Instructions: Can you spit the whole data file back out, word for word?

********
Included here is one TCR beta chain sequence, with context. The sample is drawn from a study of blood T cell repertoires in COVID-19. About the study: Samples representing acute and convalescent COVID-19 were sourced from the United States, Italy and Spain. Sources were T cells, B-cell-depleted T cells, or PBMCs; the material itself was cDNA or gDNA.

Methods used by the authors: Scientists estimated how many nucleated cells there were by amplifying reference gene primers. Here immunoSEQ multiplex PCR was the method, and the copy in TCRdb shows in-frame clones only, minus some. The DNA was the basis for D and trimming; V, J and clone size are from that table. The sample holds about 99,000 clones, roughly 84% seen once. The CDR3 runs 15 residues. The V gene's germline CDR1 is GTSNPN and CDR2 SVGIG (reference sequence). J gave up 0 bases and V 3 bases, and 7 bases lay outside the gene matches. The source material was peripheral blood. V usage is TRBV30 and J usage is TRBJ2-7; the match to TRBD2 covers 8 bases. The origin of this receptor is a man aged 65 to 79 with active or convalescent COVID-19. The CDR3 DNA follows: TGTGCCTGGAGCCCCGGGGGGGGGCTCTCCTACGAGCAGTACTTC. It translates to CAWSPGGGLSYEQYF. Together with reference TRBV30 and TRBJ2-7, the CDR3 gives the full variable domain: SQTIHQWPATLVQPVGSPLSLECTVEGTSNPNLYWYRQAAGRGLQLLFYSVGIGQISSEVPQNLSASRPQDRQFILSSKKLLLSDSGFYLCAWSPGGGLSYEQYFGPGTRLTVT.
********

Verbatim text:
Included here is one TCR beta chain sequence, with context. The sample is drawn from a study of blood T cell repertoires in COVID-19. About the study: Samples representing acute and convalescent COVID-19 were sourced from the United States, Italy and Spain. Sources were T cells, B-cell-depleted T cells, or PBMCs; the material itself was cDNA or gDNA.

Methods used by the authors: Scientists estimated how many nucleated cells there were by amplifying reference gene primers. Here immunoSEQ multiplex PCR was the method, and the copy in TCRdb shows in-frame clones only, minus some. The DNA was the basis for D and trimming; V, J and clone size are from that table. The sample holds about 99,000 clones, roughly 84% seen once. The CDR3 runs 15 residues. The V gene's germline CDR1 is GTSNPN and CDR2 SVGIG (reference sequence). J gave up 0 bases and V 3 bases, and 7 bases lay outside the gene matches. The source material was peripheral blood. V usage is TRBV30 and J usage is TRBJ2-7; the match to TRBD2 covers 8 bases. The origin of this receptor is a man aged 65 to 79 with active or convalescent COVID-19. The CDR3 DNA follows: TGTGCCTGGAGCCCCGGGGGGGGGCTCTCCTACGAGCAGTACTTC. It translates to CAWSPGGGLSYEQYF. Together with reference TRBV30 and TRBJ2-7, the CDR3 gives the full variable domain: SQTIHQWPATLVQPVGSPLSLECTVEGTSNPNLYWYRQAAGRGLQLLFYSVGIGQISSEVPQNLSASRPQDRQFILSSKKLLLSDSGFYLCAWSPGGGLSYEQYFGPGTRLTVT.